Document Type


Publication Date



Natural wetlands constitute a major source of methane emission to the atmosphere, accounting for approximately 32 ± 9.4% of the total methane emission. Estimation of methane emission from wetlands at both local and national scale using process-based models would improve our understanding of their contribution to global methane emission. The aim of the study is to estimate the amount of methane emission from the coastal wetlands in north-eastern New South Wales (NSW), Australia, using Landsat ETM+ and to estimate emission with a temperature increase. Supervised wetland classification was performed using the Maximum Likelihood Standard algorithm. The temperature dependent factor was obtained through land surface temperature (LST) estimation algorithms. Measurements of methane fluxes from the wetlands were performed using static chamber techniques and gas chromatography. A process-based methane emission model, which included productivity factor, wetland area, methane flux, precipitation and evaporation ratio, was used to estimate the amount of methane emission from the wetlands. Geographic information system (GIS) provided the framework for analysis. The variability of methane emission from the wetlands was high, with forested wetlands found to produce the highest amount of methane, i.e., 0.0016 ± 0.00009 teragrams (Tg) in the month of June, 2001. This would increase to 0.0022 ± 0.0001 Tg in the month of June with a 1 °C rise in mean annual temperature by the year 2030 in north-eastern NSW, Australia.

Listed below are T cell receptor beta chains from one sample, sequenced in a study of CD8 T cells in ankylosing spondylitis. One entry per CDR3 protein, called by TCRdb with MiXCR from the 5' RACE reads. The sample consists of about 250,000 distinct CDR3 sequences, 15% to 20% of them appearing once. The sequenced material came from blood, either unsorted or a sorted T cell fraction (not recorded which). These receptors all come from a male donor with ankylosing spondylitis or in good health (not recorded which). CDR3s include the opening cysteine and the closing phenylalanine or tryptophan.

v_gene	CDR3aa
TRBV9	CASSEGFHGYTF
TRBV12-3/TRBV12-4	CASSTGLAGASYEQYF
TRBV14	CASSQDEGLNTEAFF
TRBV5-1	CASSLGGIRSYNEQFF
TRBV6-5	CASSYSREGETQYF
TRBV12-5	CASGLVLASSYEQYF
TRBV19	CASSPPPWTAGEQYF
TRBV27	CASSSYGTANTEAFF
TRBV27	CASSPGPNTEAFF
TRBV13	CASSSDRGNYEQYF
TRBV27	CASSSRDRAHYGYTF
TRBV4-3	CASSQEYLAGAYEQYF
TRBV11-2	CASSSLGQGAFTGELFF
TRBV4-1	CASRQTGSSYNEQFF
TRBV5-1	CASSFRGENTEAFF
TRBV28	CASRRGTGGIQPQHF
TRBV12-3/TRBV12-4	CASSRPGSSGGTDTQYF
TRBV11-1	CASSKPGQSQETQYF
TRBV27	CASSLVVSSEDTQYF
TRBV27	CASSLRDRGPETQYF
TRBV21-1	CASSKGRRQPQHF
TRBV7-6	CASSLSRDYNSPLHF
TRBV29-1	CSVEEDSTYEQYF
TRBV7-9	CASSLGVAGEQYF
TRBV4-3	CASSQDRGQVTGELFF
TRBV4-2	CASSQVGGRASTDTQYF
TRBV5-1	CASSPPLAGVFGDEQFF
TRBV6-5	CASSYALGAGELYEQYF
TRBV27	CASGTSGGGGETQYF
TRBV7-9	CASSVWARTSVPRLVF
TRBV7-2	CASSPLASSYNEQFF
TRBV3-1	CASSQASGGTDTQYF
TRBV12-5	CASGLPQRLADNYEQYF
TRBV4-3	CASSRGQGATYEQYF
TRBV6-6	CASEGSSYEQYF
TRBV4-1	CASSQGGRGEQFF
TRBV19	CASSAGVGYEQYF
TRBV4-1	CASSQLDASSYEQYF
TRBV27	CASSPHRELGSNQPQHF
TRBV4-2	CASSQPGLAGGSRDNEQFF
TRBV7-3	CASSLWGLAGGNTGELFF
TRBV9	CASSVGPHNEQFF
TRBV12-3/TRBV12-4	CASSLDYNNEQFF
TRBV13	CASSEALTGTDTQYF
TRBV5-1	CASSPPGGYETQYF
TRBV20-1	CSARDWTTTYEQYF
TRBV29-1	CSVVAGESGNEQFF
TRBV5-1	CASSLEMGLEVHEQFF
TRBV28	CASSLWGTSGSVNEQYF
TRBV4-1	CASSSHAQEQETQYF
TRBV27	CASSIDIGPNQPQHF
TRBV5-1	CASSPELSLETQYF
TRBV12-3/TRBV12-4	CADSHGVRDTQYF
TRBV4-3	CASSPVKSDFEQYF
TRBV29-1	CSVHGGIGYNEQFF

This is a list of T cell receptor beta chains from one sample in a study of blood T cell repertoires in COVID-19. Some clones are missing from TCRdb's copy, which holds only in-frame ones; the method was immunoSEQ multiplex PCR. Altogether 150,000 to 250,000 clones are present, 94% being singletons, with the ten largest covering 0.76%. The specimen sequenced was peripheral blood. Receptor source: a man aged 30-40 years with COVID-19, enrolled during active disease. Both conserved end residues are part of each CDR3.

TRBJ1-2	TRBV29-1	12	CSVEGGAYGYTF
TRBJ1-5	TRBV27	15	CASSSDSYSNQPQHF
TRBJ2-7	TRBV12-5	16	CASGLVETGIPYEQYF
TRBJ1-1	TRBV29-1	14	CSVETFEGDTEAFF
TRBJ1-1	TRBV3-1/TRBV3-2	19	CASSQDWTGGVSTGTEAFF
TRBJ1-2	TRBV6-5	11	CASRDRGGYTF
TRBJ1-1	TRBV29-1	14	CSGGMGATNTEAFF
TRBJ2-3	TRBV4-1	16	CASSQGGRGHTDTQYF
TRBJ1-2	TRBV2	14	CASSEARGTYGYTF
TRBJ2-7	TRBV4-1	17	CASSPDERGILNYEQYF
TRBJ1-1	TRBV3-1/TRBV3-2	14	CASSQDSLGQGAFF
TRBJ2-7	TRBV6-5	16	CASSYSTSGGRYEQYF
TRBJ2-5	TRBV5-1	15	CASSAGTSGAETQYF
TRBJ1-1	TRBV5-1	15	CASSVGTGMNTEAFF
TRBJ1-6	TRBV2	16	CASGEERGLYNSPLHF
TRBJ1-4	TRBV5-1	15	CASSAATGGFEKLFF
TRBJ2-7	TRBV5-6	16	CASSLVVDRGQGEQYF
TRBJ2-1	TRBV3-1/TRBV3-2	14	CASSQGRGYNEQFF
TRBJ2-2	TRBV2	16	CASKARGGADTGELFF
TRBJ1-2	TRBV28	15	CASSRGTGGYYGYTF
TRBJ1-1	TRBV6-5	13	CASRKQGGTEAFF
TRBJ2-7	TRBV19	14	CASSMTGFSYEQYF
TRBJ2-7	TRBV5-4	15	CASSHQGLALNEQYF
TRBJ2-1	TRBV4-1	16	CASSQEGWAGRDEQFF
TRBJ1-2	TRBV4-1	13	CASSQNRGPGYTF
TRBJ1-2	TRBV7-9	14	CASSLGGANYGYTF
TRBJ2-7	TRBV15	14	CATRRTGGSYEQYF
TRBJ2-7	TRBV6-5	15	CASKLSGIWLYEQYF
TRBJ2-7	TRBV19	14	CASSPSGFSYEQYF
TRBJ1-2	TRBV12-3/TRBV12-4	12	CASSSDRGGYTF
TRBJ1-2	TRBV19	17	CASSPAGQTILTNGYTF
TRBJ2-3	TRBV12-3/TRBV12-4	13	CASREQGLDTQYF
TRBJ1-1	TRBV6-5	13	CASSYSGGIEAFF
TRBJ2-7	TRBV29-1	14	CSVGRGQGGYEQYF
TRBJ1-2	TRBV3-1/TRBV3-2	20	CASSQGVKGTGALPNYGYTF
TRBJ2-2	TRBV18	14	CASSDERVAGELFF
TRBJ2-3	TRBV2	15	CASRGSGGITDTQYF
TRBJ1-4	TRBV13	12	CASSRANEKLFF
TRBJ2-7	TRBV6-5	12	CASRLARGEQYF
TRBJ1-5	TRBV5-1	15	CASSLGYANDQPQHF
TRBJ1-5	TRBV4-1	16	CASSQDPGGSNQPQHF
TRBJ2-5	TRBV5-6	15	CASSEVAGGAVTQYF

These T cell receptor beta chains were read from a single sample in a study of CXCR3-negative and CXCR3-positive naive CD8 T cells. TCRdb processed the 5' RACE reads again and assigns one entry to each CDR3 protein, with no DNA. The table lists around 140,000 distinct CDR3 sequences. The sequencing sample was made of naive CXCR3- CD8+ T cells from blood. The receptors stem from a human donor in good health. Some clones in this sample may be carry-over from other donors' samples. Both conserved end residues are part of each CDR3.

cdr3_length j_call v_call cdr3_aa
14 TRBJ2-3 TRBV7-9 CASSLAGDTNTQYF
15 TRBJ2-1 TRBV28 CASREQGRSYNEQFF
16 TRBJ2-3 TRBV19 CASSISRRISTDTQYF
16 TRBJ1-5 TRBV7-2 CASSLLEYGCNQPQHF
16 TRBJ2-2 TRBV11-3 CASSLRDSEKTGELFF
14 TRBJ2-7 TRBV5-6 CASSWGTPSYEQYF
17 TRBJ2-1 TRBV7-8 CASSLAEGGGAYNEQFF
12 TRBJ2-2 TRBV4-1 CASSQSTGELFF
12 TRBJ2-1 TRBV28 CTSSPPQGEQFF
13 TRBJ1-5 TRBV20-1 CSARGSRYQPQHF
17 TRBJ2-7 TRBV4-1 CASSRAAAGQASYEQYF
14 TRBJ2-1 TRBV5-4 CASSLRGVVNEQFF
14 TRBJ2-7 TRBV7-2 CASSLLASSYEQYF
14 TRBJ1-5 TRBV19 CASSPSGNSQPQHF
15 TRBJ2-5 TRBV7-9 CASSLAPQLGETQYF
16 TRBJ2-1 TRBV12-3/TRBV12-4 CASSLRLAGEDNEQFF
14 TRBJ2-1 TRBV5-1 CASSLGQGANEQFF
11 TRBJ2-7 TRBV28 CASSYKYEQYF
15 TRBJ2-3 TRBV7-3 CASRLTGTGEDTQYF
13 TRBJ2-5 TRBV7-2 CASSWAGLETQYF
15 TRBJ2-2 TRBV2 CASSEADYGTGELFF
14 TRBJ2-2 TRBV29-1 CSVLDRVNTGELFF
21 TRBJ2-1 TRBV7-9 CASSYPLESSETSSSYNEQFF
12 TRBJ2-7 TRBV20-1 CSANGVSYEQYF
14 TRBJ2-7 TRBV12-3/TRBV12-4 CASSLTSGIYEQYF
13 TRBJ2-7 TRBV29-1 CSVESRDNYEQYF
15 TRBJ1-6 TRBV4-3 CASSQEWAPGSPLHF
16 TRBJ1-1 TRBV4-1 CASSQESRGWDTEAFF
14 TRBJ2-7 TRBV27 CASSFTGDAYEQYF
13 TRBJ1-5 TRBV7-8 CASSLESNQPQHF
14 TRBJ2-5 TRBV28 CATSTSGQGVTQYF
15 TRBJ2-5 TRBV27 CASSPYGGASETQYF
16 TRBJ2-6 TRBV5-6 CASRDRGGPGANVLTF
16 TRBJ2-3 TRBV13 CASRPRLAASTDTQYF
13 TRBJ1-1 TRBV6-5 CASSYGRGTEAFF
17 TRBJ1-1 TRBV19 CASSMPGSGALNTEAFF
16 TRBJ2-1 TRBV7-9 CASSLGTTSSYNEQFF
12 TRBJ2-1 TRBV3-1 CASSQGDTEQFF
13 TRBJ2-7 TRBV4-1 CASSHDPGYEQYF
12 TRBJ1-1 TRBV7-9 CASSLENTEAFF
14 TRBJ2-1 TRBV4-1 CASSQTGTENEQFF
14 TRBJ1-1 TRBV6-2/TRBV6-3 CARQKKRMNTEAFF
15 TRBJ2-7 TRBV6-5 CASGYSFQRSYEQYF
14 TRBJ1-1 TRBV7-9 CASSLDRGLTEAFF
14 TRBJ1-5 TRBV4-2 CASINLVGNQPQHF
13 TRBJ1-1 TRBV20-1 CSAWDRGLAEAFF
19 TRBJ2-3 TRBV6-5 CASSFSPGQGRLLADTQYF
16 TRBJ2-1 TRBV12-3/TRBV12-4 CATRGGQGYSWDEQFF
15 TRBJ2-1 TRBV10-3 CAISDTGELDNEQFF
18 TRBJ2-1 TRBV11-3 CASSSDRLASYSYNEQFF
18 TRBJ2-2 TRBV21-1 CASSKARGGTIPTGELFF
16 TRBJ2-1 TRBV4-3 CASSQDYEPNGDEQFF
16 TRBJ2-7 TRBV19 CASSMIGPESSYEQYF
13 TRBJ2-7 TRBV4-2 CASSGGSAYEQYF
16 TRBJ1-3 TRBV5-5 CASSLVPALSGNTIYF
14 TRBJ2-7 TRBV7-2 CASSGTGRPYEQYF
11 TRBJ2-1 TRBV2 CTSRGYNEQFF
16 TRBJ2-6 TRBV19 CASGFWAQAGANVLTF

Included in

Agriculture Commons